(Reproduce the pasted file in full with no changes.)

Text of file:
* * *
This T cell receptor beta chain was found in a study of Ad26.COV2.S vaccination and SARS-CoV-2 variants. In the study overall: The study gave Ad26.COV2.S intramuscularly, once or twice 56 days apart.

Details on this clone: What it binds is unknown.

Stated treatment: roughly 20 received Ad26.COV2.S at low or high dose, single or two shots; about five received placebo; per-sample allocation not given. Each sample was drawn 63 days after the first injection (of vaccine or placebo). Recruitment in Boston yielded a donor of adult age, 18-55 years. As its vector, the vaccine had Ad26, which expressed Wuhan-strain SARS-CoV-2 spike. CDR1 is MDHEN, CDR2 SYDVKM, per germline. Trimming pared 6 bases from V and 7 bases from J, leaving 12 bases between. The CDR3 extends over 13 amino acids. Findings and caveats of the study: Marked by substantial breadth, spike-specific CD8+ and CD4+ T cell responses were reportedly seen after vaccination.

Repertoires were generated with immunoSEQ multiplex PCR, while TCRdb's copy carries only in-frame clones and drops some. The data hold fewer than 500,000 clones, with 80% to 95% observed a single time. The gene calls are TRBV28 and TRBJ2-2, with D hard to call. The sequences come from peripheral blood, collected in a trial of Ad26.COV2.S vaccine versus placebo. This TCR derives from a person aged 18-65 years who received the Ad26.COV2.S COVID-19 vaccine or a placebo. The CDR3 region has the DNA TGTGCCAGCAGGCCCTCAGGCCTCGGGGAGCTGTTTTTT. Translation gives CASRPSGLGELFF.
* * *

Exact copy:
This T cell receptor beta chain was found in a study of Ad26.COV2.S vaccination and SARS-CoV-2 variants. In the study overall: The study gave Ad26.COV2.S intramuscularly, once or twice 56 days apart.

Details on this clone: What it binds is unknown.

Stated treatment: roughly 20 received Ad26.COV2.S at low or high dose, single or two shots; about five received placebo; per-sample allocation not given. Each sample was drawn 63 days after the first injection (of vaccine or placebo). Recruitment in Boston yielded a donor of adult age, 18-55 years. As its vector, the vaccine had Ad26, which expressed Wuhan-strain SARS-CoV-2 spike. CDR1 is MDHEN, CDR2 SYDVKM, per germline. Trimming pared 6 bases from V and 7 bases from J, leaving 12 bases between. The CDR3 extends over 13 amino acids. Findings and caveats of the study: Marked by substantial breadth, spike-specific CD8+ and CD4+ T cell responses were reportedly seen after vaccination.

Repertoires were generated with immunoSEQ multiplex PCR, while TCRdb's copy carries only in-frame clones and drops some. The data hold fewer than 500,000 clones, with 80% to 95% observed a single time. The gene calls are TRBV28 and TRBJ2-2, with D hard to call. The sequences come from peripheral blood, collected in a trial of Ad26.COV2.S vaccine versus placebo. This TCR derives from a person aged 18-65 years who received the Ad26.COV2.S COVID-19 vaccine or a placebo. The CDR3 region has the DNA TGTGCCAGCAGGCCCTCAGGCCTCGGGGAGCTGTTTTTT. Translation gives CASRPSGLGELFF.